Read and translate the text.

  1. Additional text.
  2. B) Answer the questions on the text.
  3. B) Answer the questions on the text.
  4. B) Answer the questions on the text.
  5. B) Explain what are hedging techniques mentioned in the text.
  6. B) Write down 3-5 questions about the text.
  7. B) Write down 3-5 questions about the text.

It is often convenient to group motor driven auxiliaries according to their function, e.g. fuel and lubrication oil services, accommodation ventilation systems, machinery ventilation systems, and domestic service systems. The auxiliary motors would be supplied from grouped motor controllers located either in the engine room, in a machinery control room or in a convenient location close to the auxiliary motors. This can often simplify the machinery control functions and required protection systems.

On small ships, e.g. tugs, etc., such grouping is not economical and the major ship's auxiliaries are normally supplied directly from the main switchboard. In this case the motors would be provided with individual starters located adjacent to the motor. For high speed vessels where weight is important, minimum cable weight may be achieved using a "non-distributed" distribution scheme.

Auxiliary motor controls should be arranged in consideration of the general control philosophy applied to the machinery control systems. For ships that do not have automated machinery operation, the most economic method of control is to provide local starters for each auxiliary motor supplied from power panels located in the same or adjacent spaces. These motors would be manually controlled (start and stopped), locally at the motor's controller (starter). This arrangement minimizes cable costs.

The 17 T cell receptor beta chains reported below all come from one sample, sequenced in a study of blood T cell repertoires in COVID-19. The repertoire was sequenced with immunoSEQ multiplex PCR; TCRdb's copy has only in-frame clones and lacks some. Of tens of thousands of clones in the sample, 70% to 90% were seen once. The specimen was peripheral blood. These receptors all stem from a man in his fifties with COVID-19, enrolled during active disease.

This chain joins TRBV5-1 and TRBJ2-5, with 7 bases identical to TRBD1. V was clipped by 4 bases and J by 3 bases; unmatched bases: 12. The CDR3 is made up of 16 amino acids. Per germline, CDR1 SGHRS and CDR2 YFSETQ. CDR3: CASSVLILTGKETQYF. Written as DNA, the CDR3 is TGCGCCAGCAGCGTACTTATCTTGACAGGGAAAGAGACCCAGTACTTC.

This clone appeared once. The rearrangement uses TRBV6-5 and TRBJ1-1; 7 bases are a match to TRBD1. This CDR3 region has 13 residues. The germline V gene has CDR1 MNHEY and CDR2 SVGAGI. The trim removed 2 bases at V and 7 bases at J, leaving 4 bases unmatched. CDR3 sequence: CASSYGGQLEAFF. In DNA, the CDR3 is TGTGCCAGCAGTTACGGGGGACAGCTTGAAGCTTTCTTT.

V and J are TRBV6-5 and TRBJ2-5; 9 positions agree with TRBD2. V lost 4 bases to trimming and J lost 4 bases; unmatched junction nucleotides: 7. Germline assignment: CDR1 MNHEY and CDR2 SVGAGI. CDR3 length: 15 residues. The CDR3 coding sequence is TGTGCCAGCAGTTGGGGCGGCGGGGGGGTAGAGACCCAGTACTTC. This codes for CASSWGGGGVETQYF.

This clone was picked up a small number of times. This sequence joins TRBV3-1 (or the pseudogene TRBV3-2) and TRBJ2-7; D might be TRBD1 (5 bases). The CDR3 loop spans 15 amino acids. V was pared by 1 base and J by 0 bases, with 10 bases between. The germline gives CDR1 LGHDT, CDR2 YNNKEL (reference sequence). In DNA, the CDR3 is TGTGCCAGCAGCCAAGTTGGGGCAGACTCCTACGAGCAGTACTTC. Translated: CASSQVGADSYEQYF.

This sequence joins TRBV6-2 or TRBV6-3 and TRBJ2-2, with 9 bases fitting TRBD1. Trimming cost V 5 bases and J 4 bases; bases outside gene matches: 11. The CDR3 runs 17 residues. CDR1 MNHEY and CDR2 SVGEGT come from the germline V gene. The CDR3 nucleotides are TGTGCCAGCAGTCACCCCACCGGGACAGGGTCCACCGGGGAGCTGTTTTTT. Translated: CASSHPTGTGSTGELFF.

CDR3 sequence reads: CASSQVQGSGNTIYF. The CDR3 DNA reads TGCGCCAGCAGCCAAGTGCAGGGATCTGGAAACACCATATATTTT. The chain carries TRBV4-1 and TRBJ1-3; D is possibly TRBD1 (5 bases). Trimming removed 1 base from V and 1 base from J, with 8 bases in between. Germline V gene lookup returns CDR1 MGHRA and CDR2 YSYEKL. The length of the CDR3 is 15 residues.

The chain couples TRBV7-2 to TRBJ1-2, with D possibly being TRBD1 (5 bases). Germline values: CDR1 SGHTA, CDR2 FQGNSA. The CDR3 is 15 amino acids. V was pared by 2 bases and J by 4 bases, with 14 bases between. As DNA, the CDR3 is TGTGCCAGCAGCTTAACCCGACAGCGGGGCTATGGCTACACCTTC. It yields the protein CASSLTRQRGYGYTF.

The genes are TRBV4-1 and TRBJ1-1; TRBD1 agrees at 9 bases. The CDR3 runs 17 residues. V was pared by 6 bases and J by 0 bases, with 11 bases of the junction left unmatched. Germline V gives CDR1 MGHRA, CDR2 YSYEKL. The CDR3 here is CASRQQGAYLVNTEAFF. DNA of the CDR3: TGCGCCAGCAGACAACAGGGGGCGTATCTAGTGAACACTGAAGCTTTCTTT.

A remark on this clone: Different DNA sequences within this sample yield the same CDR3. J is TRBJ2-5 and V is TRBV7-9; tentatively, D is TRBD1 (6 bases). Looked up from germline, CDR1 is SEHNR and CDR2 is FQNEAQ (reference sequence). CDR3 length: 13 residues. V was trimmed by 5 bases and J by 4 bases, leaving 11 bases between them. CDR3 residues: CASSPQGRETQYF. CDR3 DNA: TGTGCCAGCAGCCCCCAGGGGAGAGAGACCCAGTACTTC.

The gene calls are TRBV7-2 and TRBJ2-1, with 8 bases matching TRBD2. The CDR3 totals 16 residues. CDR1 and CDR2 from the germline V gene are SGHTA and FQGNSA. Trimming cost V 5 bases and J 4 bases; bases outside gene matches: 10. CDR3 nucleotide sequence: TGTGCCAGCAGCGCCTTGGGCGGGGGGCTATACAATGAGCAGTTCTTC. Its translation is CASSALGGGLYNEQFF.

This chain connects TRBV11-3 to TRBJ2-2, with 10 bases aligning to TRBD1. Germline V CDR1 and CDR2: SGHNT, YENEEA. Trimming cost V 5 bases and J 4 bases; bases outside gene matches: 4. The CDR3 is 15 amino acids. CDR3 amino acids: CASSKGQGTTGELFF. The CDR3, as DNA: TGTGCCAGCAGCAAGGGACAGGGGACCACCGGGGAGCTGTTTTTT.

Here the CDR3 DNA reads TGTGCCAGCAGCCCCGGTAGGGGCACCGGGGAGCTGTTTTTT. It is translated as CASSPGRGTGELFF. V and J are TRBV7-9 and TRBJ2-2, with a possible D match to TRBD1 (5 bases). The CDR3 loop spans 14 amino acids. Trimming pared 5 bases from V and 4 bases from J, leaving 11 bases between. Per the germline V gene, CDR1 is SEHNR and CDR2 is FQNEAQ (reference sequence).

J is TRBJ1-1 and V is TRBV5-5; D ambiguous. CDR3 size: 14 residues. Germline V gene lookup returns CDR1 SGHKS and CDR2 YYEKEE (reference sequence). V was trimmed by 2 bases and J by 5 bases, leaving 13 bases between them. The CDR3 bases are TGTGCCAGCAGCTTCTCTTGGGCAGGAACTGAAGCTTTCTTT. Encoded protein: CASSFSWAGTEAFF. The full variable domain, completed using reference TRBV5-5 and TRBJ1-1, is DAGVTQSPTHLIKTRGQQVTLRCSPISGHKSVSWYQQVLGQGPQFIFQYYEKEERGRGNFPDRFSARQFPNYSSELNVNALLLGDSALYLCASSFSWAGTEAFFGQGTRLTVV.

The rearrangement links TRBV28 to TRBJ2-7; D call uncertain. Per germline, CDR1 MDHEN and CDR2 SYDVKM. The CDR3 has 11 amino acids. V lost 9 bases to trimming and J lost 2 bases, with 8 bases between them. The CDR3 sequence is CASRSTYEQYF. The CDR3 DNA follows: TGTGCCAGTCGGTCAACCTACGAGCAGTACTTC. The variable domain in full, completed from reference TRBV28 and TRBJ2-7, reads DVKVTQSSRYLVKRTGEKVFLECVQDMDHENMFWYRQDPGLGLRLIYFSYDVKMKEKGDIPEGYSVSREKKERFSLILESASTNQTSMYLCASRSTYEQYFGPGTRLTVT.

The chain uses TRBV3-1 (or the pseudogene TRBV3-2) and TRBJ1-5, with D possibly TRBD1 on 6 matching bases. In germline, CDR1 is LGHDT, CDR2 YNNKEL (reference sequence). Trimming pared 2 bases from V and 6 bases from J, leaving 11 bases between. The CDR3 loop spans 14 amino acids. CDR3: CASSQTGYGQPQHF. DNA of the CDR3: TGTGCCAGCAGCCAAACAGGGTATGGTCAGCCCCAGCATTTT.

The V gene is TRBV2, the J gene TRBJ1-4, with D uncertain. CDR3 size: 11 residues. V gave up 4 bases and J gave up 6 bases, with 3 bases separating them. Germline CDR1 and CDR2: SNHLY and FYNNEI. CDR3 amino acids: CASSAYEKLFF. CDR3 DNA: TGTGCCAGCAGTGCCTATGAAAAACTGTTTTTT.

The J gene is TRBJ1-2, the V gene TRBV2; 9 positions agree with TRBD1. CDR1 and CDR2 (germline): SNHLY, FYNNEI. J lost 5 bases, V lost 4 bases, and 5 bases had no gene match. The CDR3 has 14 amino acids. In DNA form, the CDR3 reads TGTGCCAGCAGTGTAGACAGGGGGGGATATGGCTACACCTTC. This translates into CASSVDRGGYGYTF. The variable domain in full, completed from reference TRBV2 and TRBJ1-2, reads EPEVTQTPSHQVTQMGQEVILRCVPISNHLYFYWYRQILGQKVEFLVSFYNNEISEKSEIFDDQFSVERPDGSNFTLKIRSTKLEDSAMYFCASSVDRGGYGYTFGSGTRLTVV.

When a centralized machinery control system is required, cables for the motor control functions can be installed back to the machinery control room and the starter push buttons located on a centralized machinery control console. Alternatively, the motors may be grouped together on motor control centers located inside the control room. The motor control functions can then be left on the motor's starter at the MCC or again wired back to a central control desk.

When fully automatic machinery control is required, these techniques are now in common use and micro-processor devices control the ship's machinery through video display units located in the machinery control room or on the bridge. The ship's auxiliaries are generally controlled with programmable logic controllers (plc's) installed inside the motor control centers and linked through a data bus to the machinery control location. When this type of system is used, the motor control centers can be located either together in the machinery control room or alternatively, distributed throughout the ship close to the motors being controlled.

Give adequate Russian equivalents of the italicized words. | Read and translate the text. | . | , . | Lesson 5. | Find the international words in text. | Read and translate the text. | Make up the sentences. | 䳺 . | , , . |

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